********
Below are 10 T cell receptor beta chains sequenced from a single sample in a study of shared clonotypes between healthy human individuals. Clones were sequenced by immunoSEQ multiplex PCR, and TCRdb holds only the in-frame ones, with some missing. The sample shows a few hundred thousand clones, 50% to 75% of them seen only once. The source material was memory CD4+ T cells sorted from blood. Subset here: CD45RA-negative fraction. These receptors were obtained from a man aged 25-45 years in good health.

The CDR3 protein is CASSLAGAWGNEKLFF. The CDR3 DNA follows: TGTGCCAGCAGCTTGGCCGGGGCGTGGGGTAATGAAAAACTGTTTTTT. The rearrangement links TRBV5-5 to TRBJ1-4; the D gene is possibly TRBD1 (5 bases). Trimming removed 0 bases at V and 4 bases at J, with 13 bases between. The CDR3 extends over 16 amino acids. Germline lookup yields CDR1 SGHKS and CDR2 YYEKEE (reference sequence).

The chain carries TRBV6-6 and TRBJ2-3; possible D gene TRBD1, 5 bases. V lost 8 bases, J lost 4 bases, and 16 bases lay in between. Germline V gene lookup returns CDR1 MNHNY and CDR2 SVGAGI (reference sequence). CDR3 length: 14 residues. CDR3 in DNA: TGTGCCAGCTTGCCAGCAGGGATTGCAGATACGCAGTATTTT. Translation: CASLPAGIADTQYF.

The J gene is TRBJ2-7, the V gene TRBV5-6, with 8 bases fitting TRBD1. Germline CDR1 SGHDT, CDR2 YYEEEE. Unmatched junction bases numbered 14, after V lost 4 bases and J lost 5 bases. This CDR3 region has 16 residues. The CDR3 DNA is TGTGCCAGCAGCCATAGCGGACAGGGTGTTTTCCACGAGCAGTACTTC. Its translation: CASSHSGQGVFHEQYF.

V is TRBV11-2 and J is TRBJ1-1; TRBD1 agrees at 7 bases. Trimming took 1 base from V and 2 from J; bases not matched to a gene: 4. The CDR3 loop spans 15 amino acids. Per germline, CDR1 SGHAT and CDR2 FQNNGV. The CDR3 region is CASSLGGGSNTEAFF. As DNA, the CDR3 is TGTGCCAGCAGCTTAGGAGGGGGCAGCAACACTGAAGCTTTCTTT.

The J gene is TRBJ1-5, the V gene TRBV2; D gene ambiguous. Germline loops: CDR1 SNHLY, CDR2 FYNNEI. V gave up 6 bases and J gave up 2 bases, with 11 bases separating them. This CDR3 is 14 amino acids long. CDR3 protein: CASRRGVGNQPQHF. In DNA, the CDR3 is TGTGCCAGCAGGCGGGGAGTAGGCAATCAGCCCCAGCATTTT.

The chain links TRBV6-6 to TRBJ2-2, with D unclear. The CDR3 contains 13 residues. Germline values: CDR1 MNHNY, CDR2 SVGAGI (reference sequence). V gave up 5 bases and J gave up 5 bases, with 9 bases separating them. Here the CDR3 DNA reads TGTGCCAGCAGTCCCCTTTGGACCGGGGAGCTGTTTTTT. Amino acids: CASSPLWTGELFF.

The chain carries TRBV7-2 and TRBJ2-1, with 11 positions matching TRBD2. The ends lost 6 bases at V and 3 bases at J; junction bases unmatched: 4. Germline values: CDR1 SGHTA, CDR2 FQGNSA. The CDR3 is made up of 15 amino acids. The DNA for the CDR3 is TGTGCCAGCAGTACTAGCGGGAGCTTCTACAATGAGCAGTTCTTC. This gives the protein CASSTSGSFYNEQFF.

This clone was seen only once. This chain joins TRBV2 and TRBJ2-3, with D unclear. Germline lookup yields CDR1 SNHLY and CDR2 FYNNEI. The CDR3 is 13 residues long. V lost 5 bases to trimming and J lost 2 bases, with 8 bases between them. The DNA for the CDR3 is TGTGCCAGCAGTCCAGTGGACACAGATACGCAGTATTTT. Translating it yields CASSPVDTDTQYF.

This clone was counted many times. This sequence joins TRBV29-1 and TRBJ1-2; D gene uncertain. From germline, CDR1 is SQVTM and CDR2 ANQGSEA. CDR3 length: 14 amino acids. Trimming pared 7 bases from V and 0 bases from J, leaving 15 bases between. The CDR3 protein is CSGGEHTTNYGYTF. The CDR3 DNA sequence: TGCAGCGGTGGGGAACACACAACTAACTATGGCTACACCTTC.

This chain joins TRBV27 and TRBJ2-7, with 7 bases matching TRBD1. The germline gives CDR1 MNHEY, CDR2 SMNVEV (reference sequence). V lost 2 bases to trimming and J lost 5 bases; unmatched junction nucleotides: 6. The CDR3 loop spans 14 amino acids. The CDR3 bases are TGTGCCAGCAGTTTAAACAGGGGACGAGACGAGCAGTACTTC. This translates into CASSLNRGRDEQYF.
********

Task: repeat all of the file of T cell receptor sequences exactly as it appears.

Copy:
Below are 10 T cell receptor beta chains sequenced from a single sample in a study of shared clonotypes between healthy human individuals. Clones were sequenced by immunoSEQ multiplex PCR, and TCRdb holds only the in-frame ones, with some missing. The sample shows a few hundred thousand clones, 50% to 75% of them seen only once. The source material was memory CD4+ T cells sorted from blood. Subset here: CD45RA-negative fraction. These receptors were obtained from a man aged 25-45 years in good health.

The CDR3 protein is CASSLAGAWGNEKLFF. The CDR3 DNA follows: TGTGCCAGCAGCTTGGCCGGGGCGTGGGGTAATGAAAAACTGTTTTTT. The rearrangement links TRBV5-5 to TRBJ1-4; the D gene is possibly TRBD1 (5 bases). Trimming removed 0 bases at V and 4 bases at J, with 13 bases between. The CDR3 extends over 16 amino acids. Germline lookup yields CDR1 SGHKS and CDR2 YYEKEE (reference sequence).

The chain carries TRBV6-6 and TRBJ2-3; possible D gene TRBD1, 5 bases. V lost 8 bases, J lost 4 bases, and 16 bases lay in between. Germline V gene lookup returns CDR1 MNHNY and CDR2 SVGAGI (reference sequence). CDR3 length: 14 residues. CDR3 in DNA: TGTGCCAGCTTGCCAGCAGGGATTGCAGATACGCAGTATTTT. Translation: CASLPAGIADTQYF.

The J gene is TRBJ2-7, the V gene TRBV5-6, with 8 bases fitting TRBD1. Germline CDR1 SGHDT, CDR2 YYEEEE. Unmatched junction bases numbered 14, after V lost 4 bases and J lost 5 bases. This CDR3 region has 16 residues. The CDR3 DNA is TGTGCCAGCAGCCATAGCGGACAGGGTGTTTTCCACGAGCAGTACTTC. Its translation: CASSHSGQGVFHEQYF.

V is TRBV11-2 and J is TRBJ1-1; TRBD1 agrees at 7 bases. Trimming took 1 base from V and 2 from J; bases not matched to a gene: 4. The CDR3 loop spans 15 amino acids. Per germline, CDR1 SGHAT and CDR2 FQNNGV. The CDR3 region is CASSLGGGSNTEAFF. As DNA, the CDR3 is TGTGCCAGCAGCTTAGGAGGGGGCAGCAACACTGAAGCTTTCTTT.

The J gene is TRBJ1-5, the V gene TRBV2; D gene ambiguous. Germline loops: CDR1 SNHLY, CDR2 FYNNEI. V gave up 6 bases and J gave up 2 bases, with 11 bases separating them. This CDR3 is 14 amino acids long. CDR3 protein: CASRRGVGNQPQHF. In DNA, the CDR3 is TGTGCCAGCAGGCGGGGAGTAGGCAATCAGCCCCAGCATTTT.

The chain links TRBV6-6 to TRBJ2-2, with D unclear. The CDR3 contains 13 residues. Germline values: CDR1 MNHNY, CDR2 SVGAGI (reference sequence). V gave up 5 bases and J gave up 5 bases, with 9 bases separating them. Here the CDR3 DNA reads TGTGCCAGCAGTCCCCTTTGGACCGGGGAGCTGTTTTTT. Amino acids: CASSPLWTGELFF.

The chain carries TRBV7-2 and TRBJ2-1, with 11 positions matching TRBD2. The ends lost 6 bases at V and 3 bases at J; junction bases unmatched: 4. Germline values: CDR1 SGHTA, CDR2 FQGNSA. The CDR3 is made up of 15 amino acids. The DNA for the CDR3 is TGTGCCAGCAGTACTAGCGGGAGCTTCTACAATGAGCAGTTCTTC. This gives the protein CASSTSGSFYNEQFF.

This clone was seen only once. This chain joins TRBV2 and TRBJ2-3, with D unclear. Germline lookup yields CDR1 SNHLY and CDR2 FYNNEI. The CDR3 is 13 residues long. V lost 5 bases to trimming and J lost 2 bases, with 8 bases between them. The DNA for the CDR3 is TGTGCCAGCAGTCCAGTGGACACAGATACGCAGTATTTT. Translating it yields CASSPVDTDTQYF.

This clone was counted many times. This sequence joins TRBV29-1 and TRBJ1-2; D gene uncertain. From germline, CDR1 is SQVTM and CDR2 ANQGSEA. CDR3 length: 14 amino acids. Trimming pared 7 bases from V and 0 bases from J, leaving 15 bases between. The CDR3 protein is CSGGEHTTNYGYTF. The CDR3 DNA sequence: TGCAGCGGTGGGGAACACACAACTAACTATGGCTACACCTTC.

This chain joins TRBV27 and TRBJ2-7, with 7 bases matching TRBD1. The germline gives CDR1 MNHEY, CDR2 SMNVEV (reference sequence). V lost 2 bases to trimming and J lost 5 bases; unmatched junction nucleotides: 6. The CDR3 loop spans 14 amino acids. The CDR3 bases are TGTGCCAGCAGTTTAAACAGGGGACGAGACGAGCAGTACTTC. This translates into CASSLNRGRDEQYF.